Following the Circuit Judge's findings a referral was made to the GMC regarding the Appellant's conduct.  The Appellant was represented in the early stages of the Fitness to Practise ["FtP"] proceedings by the Medical Practitioners Service ["MPS"]. However, the MPS notified the GMC in December 2013 that they were no longer representing the Appellant. 

The Appellant engaged in her FtP hearing which began on 22 April 2014. She had not requested that any of the witnesses attend the hearing, but equally she would not accept their evidence as being accurate. She believed that she could attend herself, give evidence and show through her evidence that the witnesses were unreliable.

During the hearing the Appellant spoke to the Legal Assessor and expressed that she felt unable to cross-examine the witnesses. The Legal Assessor noted to the panel that the Appellant did not "physically feel able to cross examine or ask questions of the witnesses". This was in relation to the Appellant's medical history of suffering from extreme nausea which sometimes required medical treatment.   An adjournment application followed these submissions.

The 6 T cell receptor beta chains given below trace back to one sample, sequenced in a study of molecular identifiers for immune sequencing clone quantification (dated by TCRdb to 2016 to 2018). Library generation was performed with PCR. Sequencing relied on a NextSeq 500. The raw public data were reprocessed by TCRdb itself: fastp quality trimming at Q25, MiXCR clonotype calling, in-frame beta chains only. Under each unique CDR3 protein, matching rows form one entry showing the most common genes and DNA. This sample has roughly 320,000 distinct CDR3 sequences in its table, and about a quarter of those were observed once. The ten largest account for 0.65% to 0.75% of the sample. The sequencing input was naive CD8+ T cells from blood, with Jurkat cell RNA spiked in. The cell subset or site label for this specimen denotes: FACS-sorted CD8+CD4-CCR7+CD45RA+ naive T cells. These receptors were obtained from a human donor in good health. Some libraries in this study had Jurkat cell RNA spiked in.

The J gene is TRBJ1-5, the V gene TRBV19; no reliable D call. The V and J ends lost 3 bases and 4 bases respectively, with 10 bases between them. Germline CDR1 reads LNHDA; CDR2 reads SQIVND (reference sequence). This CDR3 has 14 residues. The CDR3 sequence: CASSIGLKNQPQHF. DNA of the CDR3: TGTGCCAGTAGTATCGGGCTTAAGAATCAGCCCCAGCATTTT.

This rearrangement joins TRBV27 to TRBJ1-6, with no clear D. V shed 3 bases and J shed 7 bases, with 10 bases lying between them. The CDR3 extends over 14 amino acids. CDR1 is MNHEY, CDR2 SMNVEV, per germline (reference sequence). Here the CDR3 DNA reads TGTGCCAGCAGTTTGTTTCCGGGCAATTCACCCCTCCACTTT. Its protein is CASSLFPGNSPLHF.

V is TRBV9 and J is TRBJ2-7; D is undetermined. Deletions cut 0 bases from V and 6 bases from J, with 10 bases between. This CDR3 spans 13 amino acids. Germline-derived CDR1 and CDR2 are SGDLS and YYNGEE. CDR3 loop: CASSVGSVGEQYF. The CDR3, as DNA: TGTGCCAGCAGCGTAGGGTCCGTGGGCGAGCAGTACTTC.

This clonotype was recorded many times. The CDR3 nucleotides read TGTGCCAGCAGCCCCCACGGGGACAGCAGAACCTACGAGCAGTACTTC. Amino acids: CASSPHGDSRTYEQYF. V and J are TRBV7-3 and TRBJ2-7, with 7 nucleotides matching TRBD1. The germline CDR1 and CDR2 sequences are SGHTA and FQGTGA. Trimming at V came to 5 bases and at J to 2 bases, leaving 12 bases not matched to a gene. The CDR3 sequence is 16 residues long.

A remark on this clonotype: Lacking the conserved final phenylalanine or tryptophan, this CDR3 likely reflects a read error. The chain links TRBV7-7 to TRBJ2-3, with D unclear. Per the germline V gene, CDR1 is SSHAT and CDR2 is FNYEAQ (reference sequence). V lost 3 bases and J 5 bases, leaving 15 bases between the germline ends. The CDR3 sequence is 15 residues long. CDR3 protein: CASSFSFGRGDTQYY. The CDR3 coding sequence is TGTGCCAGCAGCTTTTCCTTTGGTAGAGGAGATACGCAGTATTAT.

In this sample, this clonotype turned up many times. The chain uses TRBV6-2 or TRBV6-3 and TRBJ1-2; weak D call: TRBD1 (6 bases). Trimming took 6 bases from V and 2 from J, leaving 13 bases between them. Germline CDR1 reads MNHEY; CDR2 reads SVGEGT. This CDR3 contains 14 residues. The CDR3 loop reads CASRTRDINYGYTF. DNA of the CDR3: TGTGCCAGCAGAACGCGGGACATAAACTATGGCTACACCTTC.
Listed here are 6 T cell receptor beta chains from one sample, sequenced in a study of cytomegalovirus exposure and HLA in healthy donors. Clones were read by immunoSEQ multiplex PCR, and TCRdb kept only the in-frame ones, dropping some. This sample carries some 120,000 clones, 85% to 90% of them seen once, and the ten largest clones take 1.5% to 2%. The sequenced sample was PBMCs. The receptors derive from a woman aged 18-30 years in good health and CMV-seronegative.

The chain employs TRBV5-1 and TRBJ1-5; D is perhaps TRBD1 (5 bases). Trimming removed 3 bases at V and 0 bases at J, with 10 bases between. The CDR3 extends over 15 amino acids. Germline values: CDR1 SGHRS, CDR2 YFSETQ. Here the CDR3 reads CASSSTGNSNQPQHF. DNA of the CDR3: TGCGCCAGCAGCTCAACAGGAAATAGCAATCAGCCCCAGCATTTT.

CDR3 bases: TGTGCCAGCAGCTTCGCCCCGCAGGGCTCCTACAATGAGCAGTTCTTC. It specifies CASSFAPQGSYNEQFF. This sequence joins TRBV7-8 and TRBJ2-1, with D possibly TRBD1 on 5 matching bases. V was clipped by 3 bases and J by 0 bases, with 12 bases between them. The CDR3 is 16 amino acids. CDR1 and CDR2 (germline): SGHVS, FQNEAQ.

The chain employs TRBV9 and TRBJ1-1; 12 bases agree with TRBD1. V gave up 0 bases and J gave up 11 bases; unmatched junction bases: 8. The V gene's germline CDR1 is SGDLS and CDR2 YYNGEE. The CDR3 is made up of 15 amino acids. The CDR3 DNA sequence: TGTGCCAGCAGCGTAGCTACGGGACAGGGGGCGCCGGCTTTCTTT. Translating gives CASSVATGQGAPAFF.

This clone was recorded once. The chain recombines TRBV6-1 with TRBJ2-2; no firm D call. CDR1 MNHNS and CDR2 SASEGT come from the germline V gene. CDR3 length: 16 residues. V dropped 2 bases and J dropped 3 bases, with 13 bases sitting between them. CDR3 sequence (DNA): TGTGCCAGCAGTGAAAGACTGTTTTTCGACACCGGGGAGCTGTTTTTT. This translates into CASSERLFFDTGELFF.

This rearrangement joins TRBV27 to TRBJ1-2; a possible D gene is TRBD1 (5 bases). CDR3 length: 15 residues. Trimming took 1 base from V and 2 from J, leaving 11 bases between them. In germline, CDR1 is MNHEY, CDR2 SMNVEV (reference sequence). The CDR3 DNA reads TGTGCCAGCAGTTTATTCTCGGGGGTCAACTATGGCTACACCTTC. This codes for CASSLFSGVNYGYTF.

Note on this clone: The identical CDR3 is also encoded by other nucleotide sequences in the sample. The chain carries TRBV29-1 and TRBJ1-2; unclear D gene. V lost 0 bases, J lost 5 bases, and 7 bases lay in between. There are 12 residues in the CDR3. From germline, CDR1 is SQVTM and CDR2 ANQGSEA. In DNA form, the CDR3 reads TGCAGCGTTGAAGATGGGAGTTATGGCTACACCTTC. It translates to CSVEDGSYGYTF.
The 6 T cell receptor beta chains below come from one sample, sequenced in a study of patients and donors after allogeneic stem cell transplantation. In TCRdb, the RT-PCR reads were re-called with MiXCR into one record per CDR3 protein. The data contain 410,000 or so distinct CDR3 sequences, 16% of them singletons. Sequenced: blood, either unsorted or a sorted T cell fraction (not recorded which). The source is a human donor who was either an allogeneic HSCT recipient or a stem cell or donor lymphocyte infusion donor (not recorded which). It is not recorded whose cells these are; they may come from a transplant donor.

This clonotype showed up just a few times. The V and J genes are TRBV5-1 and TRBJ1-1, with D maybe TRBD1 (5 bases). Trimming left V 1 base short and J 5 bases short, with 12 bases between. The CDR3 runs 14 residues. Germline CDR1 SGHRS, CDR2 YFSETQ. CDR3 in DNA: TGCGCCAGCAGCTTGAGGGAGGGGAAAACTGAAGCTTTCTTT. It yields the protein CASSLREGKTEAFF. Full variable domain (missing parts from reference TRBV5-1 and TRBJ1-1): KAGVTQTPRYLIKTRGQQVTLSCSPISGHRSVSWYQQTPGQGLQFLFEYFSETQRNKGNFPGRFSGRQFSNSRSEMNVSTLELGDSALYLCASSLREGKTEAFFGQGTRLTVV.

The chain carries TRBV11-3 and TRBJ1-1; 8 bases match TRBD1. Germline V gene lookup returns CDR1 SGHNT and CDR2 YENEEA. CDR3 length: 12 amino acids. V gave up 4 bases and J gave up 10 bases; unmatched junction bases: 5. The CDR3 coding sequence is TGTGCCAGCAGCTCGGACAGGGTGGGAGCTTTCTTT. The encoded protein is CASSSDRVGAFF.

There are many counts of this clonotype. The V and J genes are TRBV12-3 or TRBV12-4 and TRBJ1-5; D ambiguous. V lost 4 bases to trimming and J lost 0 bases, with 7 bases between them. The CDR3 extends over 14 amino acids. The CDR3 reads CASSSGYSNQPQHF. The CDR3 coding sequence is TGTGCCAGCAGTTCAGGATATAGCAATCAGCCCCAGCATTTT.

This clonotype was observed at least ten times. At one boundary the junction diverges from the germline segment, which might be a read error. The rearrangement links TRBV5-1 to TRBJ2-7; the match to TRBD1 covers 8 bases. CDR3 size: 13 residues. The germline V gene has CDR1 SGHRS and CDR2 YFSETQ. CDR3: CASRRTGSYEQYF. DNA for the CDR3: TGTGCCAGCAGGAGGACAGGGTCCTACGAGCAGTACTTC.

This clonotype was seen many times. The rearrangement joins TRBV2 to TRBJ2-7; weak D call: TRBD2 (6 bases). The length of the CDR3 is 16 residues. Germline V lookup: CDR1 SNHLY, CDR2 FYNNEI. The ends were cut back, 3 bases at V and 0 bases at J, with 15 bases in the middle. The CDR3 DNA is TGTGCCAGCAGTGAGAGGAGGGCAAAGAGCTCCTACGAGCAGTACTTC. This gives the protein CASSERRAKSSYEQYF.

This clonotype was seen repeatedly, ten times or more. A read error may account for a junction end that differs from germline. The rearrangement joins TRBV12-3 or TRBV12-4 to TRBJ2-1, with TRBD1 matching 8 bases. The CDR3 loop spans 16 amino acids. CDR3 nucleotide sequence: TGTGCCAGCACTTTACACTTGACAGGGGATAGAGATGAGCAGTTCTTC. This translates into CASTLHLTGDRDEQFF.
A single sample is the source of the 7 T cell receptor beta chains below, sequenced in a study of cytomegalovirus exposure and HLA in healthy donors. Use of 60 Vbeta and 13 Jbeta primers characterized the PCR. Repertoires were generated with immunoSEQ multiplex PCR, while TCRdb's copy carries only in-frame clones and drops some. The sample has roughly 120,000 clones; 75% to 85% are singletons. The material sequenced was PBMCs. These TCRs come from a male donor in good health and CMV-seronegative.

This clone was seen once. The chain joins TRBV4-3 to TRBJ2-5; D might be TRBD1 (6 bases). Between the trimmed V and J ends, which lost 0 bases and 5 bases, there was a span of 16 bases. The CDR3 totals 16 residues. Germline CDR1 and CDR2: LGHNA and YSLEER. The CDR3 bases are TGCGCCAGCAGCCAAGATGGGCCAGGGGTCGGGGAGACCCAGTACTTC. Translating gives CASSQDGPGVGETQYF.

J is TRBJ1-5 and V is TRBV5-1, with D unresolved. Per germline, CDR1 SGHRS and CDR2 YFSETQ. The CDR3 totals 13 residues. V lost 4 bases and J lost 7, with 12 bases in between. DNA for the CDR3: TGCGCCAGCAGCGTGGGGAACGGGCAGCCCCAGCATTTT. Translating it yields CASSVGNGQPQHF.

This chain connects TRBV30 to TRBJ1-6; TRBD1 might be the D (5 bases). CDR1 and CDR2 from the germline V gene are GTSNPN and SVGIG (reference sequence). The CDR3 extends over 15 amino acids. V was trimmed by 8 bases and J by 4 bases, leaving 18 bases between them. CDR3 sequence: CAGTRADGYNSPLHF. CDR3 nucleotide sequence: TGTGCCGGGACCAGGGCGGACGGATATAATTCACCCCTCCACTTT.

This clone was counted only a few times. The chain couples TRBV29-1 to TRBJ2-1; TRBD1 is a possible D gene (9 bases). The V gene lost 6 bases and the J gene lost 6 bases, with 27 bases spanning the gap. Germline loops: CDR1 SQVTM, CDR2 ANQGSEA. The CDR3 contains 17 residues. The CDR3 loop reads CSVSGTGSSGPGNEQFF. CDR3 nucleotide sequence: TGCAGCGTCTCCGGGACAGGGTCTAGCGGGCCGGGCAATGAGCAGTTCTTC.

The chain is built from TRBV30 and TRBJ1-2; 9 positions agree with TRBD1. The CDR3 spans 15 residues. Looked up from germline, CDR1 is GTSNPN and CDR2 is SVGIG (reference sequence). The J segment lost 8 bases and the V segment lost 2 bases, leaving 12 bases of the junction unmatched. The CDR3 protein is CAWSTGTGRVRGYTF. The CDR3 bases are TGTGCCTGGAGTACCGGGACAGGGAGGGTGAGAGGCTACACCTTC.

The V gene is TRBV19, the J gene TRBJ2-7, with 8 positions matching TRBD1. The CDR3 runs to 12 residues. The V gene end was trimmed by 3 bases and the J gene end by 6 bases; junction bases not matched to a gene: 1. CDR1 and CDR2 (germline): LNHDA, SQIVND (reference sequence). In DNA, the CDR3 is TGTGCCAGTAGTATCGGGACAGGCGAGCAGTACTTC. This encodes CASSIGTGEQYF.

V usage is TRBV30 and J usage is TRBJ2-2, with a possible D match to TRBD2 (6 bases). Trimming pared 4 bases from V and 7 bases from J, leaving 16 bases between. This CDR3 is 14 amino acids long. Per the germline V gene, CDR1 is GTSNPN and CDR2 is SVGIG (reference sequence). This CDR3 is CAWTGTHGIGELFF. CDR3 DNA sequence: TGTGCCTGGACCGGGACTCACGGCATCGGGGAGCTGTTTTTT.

The panel was directed in accordance with Tait v RCVS [2003] UKPC 34 and R v Jones [2001] QB 862 and [2002] 2 WLR 524.  The MPTS panel agreed an overnight adjournment for the Appellant to seek legal representation. The Appellant was provided with pro bono contacts.

The Appellant attended the following morning and stated that she could not obtain representation and she felt that what had happened at the hearing yesterday was unfair and that it would be further unfair for the panel to continue with the hearing. The Appellant then got up and left the building.

The panel decided that the Appellant had voluntarily waived her right to attend or be represented at the hearing. They proceeded in her absence and determined that she had acted dishonestly and the appropriate sanction was an erasure from the Register.

The Appellant appealed the decision on the following grounds:

i. The decision to proceed in her absence was unfair.

ii. The panel should not have found the facts against her proved; and

iii. The panel should not have found dishonesty.

iv. The sanction of erasure was too harsh.


Handed down by Mr Justice Collins.

Collins J considered this case to be one whereby the Appellant had allegedly committed perjury which, in itself is a very serious allegation and in order to be proven, the panel would have had to have found corroboration. Collins J determined that even though the Circuit Judge had found against the Appellant in that on the balance of probabilities he preferred the evidence against her. This did not mean that it should be taken that the Judge had found dishonesty.